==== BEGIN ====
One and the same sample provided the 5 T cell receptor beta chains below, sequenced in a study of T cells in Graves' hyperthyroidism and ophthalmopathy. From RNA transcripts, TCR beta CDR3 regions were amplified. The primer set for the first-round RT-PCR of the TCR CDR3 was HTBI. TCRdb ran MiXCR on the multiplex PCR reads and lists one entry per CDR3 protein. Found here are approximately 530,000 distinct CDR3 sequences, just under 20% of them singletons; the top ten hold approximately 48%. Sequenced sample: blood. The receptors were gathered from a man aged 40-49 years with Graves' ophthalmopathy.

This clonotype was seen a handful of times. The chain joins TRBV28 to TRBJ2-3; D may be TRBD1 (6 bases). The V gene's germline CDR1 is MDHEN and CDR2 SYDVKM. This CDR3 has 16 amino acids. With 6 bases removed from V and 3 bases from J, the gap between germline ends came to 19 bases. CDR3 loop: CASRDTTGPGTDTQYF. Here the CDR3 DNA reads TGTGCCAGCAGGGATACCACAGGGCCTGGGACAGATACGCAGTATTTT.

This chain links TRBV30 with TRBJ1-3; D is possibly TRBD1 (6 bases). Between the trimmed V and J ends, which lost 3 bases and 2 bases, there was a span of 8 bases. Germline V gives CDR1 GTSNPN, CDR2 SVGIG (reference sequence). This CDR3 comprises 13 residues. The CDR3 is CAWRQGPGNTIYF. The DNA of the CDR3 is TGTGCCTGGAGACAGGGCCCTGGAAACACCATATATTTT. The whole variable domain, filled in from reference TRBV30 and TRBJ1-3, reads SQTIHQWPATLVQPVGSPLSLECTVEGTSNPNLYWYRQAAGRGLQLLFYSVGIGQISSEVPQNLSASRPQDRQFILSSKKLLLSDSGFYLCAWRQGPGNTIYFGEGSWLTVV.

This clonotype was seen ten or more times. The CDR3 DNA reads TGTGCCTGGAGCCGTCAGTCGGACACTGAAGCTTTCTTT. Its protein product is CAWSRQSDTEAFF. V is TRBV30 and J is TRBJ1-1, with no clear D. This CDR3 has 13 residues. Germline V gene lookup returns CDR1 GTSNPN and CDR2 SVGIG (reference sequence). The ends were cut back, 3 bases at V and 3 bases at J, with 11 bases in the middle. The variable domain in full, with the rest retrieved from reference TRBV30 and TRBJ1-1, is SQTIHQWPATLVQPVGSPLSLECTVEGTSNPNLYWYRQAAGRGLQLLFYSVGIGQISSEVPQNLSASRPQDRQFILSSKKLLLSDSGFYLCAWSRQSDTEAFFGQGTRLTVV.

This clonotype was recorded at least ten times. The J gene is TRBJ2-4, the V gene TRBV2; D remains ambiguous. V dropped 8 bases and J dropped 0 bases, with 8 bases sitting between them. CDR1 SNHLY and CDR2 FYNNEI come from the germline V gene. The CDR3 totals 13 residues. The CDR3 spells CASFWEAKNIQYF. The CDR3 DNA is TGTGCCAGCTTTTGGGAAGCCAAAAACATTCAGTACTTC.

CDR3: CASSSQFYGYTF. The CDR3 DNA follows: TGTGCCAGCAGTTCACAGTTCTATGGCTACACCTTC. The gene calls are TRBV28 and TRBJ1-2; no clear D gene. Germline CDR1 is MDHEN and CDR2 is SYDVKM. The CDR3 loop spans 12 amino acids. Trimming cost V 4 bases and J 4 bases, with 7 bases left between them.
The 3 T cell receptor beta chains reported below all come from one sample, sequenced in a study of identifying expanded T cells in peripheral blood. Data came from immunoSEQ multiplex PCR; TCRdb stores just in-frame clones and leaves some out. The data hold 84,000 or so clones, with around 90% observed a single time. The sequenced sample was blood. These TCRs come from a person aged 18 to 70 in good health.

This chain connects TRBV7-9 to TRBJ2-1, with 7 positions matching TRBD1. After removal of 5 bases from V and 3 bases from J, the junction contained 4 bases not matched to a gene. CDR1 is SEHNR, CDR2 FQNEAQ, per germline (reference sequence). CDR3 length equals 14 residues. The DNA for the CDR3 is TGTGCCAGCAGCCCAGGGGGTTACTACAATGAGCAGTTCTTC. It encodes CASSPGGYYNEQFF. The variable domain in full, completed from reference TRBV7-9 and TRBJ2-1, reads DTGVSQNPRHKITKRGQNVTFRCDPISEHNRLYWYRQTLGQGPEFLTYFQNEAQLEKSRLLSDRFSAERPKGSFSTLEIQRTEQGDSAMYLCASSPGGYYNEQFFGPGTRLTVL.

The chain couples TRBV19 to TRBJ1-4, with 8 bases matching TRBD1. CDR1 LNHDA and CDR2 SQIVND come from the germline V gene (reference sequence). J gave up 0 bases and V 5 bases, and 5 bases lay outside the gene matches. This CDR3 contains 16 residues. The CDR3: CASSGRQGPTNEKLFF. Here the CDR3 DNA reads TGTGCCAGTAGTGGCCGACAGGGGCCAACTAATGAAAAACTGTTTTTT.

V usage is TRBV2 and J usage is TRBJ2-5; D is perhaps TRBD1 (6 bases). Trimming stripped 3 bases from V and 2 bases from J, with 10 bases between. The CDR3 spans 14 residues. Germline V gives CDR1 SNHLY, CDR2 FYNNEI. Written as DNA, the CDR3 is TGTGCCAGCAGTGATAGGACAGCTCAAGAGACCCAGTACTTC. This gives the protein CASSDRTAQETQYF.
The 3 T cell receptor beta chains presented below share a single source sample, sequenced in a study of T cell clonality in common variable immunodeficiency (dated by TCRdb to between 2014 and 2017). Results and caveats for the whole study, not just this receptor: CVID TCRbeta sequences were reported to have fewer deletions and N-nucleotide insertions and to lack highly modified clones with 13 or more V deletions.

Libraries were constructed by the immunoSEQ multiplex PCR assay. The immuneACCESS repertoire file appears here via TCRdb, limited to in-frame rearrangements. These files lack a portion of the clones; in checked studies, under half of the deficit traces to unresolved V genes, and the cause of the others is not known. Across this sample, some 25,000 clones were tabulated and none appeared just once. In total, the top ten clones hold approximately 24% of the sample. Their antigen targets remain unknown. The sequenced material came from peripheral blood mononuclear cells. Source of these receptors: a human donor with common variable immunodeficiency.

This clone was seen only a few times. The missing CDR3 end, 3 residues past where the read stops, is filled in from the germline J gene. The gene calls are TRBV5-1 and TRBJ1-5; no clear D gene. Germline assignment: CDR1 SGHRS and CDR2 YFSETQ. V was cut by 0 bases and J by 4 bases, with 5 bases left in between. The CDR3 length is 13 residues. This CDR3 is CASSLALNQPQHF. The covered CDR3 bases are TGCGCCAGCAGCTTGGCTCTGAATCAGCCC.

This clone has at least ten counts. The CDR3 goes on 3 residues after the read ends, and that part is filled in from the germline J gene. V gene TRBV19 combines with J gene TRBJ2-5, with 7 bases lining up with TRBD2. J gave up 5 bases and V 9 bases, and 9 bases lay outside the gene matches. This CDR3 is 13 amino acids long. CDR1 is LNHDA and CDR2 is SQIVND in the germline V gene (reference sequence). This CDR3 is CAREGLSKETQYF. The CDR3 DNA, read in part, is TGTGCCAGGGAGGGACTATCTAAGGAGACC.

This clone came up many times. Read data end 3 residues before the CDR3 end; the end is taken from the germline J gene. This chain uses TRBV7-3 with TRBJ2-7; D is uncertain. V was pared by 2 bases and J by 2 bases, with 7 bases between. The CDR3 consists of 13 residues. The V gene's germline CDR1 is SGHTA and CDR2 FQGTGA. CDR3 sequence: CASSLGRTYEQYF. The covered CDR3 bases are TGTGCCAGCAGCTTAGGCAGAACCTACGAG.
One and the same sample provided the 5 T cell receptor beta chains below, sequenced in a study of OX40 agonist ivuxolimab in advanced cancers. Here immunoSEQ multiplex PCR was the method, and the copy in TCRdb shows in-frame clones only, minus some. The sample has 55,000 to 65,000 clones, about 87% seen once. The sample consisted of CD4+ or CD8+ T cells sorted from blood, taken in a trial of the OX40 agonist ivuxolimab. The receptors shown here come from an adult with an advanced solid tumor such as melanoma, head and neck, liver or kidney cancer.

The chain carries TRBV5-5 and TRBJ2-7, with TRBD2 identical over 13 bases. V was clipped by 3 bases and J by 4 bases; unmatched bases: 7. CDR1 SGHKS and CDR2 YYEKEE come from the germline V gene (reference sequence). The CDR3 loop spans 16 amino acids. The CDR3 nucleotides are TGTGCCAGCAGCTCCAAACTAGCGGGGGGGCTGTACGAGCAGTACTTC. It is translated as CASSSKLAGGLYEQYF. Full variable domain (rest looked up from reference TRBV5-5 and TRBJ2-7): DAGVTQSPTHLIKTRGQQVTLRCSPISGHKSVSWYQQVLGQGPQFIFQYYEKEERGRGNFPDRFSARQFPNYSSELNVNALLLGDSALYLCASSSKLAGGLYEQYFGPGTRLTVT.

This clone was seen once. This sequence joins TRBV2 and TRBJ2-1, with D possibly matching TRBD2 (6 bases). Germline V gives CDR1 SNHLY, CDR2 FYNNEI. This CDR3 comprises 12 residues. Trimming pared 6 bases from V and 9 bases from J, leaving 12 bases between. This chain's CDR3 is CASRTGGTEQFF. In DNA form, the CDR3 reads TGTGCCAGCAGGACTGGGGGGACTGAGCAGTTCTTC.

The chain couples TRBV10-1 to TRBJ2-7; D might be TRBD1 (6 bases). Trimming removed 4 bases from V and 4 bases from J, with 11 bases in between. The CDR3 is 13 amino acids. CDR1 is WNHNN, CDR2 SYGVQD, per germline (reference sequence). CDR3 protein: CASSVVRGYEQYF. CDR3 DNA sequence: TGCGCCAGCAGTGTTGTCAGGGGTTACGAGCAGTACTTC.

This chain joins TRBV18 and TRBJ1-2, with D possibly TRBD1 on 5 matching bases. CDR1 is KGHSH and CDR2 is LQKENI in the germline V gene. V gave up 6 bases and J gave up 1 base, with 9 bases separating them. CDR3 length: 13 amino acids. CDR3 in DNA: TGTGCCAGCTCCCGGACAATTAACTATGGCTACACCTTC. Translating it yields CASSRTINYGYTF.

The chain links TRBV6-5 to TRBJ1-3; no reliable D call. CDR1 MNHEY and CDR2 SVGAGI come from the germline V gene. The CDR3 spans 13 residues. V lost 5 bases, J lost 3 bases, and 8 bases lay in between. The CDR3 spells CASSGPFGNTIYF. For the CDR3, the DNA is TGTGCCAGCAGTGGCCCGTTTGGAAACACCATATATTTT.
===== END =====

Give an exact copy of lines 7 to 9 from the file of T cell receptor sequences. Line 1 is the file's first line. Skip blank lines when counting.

The 3 T cell receptor beta chains reported below all come from one sample, sequenced in a study of identifying expanded T cells in peripheral blood. Data came from immunoSEQ multiplex PCR; TCRdb stores just in-frame clones and leaves some out. The data hold 84,000 or so clones, with around 90% observed a single time. The sequenced sample was blood. These TCRs come from a person aged 18 to 70 in good health.

This chain connects TRBV7-9 to TRBJ2-1, with 7 positions matching TRBD1. After removal of 5 bases from V and 3 bases from J, the junction contained 4 bases not matched to a gene. CDR1 is SEHNR, CDR2 FQNEAQ, per germline (reference sequence). CDR3 length equals 14 residues. The DNA for the CDR3 is TGTGCCAGCAGCCCAGGGGGTTACTACAATGAGCAGTTCTTC. It encodes CASSPGGYYNEQFF. The variable domain in full, completed from reference TRBV7-9 and TRBJ2-1, reads DTGVSQNPRHKITKRGQNVTFRCDPISEHNRLYWYRQTLGQGPEFLTYFQNEAQLEKSRLLSDRFSAERPKGSFSTLEIQRTEQGDSAMYLCASSPGGYYNEQFFGPGTRLTVL.

The chain couples TRBV19 to TRBJ1-4, with 8 bases matching TRBD1. CDR1 LNHDA and CDR2 SQIVND come from the germline V gene (reference sequence). J gave up 0 bases and V 5 bases, and 5 bases lay outside the gene matches. This CDR3 contains 16 residues. The CDR3: CASSGRQGPTNEKLFF. Here the CDR3 DNA reads TGTGCCAGTAGTGGCCGACAGGGGCCAACTAATGAAAAACTGTTTTTT.